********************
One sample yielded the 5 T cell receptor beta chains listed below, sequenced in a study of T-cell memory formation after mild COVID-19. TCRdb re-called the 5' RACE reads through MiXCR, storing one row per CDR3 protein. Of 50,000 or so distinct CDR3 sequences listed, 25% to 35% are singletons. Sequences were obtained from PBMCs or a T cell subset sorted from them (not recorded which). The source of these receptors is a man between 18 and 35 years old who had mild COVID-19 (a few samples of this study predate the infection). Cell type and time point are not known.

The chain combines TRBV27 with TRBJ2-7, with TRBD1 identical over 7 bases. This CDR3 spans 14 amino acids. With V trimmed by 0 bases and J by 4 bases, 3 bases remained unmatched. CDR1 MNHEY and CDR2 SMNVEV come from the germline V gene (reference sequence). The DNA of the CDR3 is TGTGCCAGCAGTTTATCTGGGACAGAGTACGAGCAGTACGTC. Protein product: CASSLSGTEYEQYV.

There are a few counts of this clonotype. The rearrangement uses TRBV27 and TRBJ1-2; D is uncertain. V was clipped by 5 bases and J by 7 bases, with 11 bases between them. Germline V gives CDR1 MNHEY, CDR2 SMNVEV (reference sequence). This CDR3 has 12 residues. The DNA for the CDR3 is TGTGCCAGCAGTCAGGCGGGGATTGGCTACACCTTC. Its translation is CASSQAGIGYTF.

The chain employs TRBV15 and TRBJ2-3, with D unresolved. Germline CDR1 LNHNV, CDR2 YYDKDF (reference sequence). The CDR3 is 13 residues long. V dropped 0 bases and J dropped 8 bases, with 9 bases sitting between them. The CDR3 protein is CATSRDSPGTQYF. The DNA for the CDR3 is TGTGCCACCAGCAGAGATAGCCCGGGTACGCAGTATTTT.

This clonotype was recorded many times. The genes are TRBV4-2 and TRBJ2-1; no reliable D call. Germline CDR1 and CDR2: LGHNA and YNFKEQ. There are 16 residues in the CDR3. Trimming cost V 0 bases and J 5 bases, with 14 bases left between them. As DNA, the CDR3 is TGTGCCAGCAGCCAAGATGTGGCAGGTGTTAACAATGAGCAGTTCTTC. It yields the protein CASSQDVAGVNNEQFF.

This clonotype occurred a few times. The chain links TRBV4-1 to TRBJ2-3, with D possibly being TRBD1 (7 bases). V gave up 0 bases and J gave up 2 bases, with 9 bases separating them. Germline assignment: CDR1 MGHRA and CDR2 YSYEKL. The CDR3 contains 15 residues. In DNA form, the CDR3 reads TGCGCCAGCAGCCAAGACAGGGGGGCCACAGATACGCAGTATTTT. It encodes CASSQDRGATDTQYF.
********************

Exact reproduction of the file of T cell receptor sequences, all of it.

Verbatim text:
One sample yielded the 5 T cell receptor beta chains listed below, sequenced in a study of T-cell memory formation after mild COVID-19. TCRdb re-called the 5' RACE reads through MiXCR, storing one row per CDR3 protein. Of 50,000 or so distinct CDR3 sequences listed, 25% to 35% are singletons. Sequences were obtained from PBMCs or a T cell subset sorted from them (not recorded which). The source of these receptors is a man between 18 and 35 years old who had mild COVID-19 (a few samples of this study predate the infection). Cell type and time point are not known.

The chain combines TRBV27 with TRBJ2-7, with TRBD1 identical over 7 bases. This CDR3 spans 14 amino acids. With V trimmed by 0 bases and J by 4 bases, 3 bases remained unmatched. CDR1 MNHEY and CDR2 SMNVEV come from the germline V gene (reference sequence). The DNA of the CDR3 is TGTGCCAGCAGTTTATCTGGGACAGAGTACGAGCAGTACGTC. Protein product: CASSLSGTEYEQYV.

There are a few counts of this clonotype. The rearrangement uses TRBV27 and TRBJ1-2; D is uncertain. V was clipped by 5 bases and J by 7 bases, with 11 bases between them. Germline V gives CDR1 MNHEY, CDR2 SMNVEV (reference sequence). This CDR3 has 12 residues. The DNA for the CDR3 is TGTGCCAGCAGTCAGGCGGGGATTGGCTACACCTTC. Its translation is CASSQAGIGYTF.

The chain employs TRBV15 and TRBJ2-3, with D unresolved. Germline CDR1 LNHNV, CDR2 YYDKDF (reference sequence). The CDR3 is 13 residues long. V dropped 0 bases and J dropped 8 bases, with 9 bases sitting between them. The CDR3 protein is CATSRDSPGTQYF. The DNA for the CDR3 is TGTGCCACCAGCAGAGATAGCCCGGGTACGCAGTATTTT.

This clonotype was recorded many times. The genes are TRBV4-2 and TRBJ2-1; no reliable D call. Germline CDR1 and CDR2: LGHNA and YNFKEQ. There are 16 residues in the CDR3. Trimming cost V 0 bases and J 5 bases, with 14 bases left between them. As DNA, the CDR3 is TGTGCCAGCAGCCAAGATGTGGCAGGTGTTAACAATGAGCAGTTCTTC. It yields the protein CASSQDVAGVNNEQFF.

This clonotype occurred a few times. The chain links TRBV4-1 to TRBJ2-3, with D possibly being TRBD1 (7 bases). V gave up 0 bases and J gave up 2 bases, with 9 bases separating them. Germline assignment: CDR1 MGHRA and CDR2 YSYEKL. The CDR3 contains 15 residues. In DNA form, the CDR3 reads TGCGCCAGCAGCCAAGACAGGGGGGCCACAGATACGCAGTATTTT. It encodes CASSQDRGATDTQYF.